Admittedly, bark is rarely used in teas, simply because it often does not contain many flavours and important substances. But there are a few well-known barks that are used. Worth mentioning and widely known is cinnamon. There are different varieties of cinnamon trees, which produce rather mild (Ceylon) or tart (Cassia) cinnamon. For this, the bark of the tree is removed and processed into tea. We have both types of cinnamon in many of our teas. One ingredient that has recently become very popular is lapacho. This is a tree from South America whose bark has been used there for ages to make delicious tea that perks you up without caffeine and is also said to be effective against febrile illnesses and gastrointestinal problems.

Roots are also frequently used for tea. A well-known and popular example is ginger. The ginger root is chopped into small pieces and makes a spicy-hot tea that is said to have all kinds of immune-boosting effects. Ginger is particularly popular in combination with lemon or orange, and as an ingredient in aromatic winter teas. A relative of ginger, called turmeric, is also used as a root. Turmeric is known for the golden colour that the tea has. If you want to experience its unique taste for yourself, we recommend our delicious Turmeric Sunset.

Herbal Tea Health Benefits

Many of the herbs that are made into tea have been used for centuries and longer in traditional medicine as remedies for all kinds of ailments. The effects vary from ingredient to ingredient. Some tea blends are specially blended to address certain ailments and can be bought in this way in the drugstore or pharmacy, for example as bladder tea or cold tea. There are also many relaxation teas or teas for weight loss.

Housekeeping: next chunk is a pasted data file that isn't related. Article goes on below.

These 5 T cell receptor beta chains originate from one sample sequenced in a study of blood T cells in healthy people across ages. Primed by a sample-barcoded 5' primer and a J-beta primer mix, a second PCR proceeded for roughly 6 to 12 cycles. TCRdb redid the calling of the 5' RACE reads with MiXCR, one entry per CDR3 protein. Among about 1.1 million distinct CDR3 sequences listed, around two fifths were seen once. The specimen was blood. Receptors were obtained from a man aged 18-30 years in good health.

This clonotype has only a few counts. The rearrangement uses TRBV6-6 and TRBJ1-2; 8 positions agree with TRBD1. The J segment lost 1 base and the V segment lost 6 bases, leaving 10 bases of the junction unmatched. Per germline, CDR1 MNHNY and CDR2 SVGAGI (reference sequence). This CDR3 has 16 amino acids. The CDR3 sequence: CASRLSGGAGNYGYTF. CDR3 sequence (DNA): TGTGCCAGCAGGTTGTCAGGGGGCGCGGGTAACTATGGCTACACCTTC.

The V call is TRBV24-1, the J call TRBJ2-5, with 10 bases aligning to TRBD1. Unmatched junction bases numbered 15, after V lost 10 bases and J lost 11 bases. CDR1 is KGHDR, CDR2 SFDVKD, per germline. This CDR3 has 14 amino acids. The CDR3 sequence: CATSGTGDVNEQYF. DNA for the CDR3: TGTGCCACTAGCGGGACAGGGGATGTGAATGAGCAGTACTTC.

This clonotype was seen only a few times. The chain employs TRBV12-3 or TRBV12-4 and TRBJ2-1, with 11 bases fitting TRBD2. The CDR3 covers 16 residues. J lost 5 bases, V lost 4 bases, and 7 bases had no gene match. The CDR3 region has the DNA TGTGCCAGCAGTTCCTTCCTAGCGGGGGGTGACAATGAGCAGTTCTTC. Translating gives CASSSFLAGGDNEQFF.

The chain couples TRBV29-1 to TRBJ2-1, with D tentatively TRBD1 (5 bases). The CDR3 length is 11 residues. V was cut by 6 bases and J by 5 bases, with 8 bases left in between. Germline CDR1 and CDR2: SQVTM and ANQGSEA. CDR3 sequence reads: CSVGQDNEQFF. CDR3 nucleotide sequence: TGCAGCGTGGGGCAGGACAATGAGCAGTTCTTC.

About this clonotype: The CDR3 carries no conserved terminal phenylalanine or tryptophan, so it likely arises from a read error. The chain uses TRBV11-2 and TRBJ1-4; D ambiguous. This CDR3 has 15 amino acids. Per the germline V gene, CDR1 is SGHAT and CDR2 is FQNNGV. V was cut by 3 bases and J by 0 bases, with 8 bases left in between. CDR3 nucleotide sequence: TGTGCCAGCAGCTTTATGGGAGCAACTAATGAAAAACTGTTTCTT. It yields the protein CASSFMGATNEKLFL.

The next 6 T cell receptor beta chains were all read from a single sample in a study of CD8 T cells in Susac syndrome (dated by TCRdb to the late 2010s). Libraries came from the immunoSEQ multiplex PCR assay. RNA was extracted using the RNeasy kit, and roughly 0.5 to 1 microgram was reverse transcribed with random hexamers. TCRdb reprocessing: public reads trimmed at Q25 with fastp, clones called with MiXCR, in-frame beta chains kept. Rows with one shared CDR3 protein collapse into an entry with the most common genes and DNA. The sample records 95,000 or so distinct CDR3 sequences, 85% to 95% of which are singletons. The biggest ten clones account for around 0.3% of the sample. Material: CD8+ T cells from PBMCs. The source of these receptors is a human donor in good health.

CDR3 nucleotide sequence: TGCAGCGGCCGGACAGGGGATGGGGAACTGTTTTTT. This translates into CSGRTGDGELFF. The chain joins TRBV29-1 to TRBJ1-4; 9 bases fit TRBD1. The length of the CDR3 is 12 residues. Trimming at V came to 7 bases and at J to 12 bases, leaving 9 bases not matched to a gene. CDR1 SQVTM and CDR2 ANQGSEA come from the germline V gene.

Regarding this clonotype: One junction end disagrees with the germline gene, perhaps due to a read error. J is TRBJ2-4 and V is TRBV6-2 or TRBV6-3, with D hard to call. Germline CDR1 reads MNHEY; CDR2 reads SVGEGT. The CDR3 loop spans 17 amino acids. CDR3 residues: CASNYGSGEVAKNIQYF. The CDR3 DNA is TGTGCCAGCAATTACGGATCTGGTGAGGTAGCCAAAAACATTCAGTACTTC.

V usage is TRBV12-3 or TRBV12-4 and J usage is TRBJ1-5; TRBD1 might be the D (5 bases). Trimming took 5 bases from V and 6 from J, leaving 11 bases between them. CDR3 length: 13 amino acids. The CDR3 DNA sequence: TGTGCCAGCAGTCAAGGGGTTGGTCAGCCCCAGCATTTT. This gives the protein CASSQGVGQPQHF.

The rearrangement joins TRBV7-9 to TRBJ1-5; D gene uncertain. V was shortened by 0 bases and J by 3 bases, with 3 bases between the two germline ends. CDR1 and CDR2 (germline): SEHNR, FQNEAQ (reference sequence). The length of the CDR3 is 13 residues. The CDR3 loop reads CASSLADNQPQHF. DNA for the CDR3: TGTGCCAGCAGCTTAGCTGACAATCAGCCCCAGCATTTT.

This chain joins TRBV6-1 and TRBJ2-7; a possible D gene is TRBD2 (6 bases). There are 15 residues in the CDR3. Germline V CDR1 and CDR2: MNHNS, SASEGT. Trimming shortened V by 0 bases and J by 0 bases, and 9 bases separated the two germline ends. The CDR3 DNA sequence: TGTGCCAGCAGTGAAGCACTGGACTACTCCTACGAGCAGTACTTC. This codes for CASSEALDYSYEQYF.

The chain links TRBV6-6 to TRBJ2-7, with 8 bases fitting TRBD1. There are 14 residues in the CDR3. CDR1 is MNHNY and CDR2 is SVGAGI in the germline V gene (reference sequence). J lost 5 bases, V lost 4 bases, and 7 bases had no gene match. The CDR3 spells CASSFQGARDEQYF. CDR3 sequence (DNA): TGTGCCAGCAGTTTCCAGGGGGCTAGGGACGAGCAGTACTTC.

The most important components in herbal teas (and teas in general) are the plant substances, tannins, vitamins, trace elements, minerals and essential oils. While the plant substances are usually only dissolved by infusion and thus come into effect, the vitamins are usually less heat-resistant and decrease quickly in high heat.

Many herbal teas are good for the nerves, can have a calming effect on body and mind and help to improve sleep or general well-being. Another great advantage for tea lovers is that, with a few exceptions such as guarana, guayusa and mate, herbal teas have no caffeine. This makes them ideal for children, pregnant women and anyone who does not tolerate or like caffeine. Cheers.

List of our Tea Ingredients

Here you will find an alphabetical list of all our tea ingredients. Click on an ingredient to see all the teas that contain it. In addition, we offer you further information about the respective tea ingredient:

Pineapple, Anise, Apple, Valerian, Basil, Beetroot, Birch, Nettle, Blackberry, Cassia, Chili, Cistus, Cranberries, Strawberry, Safflower, Fennel, Lady's Mantle, Goji Berries, Mate, Guarana, Oat Straw, Rose Hip, Hemp, Hibiscus, Raspberry, Elder, Hop, Ginger, Jasmine, Currant, Cocoa, Chamomile, Caramel, Cardamom, Cherry, Coconut, Kombucha, Coriander, Cornflowers, Brittle, Caraway, Turmeric, Lapacho, Lavender, Lime, Phillyrea, Mallow, Tangerine, Almonds, Lemon Balm, Melon, Mistletoe, Vanilla, Cinnamon, Clove, Orange, Oregano, Osmanthus, Papaya, Parsley, Pepper, Peppermint, Puffed Rice, Rhubarb, Marigold, Rose, Raisins, Rosemary, Sage, Sea Buckthorn, Yarrow, Sunflower, Ribwort Plantain, Licorice, Thyme, Hawthorn, Lemon, Lemongrass, Lemon Verbena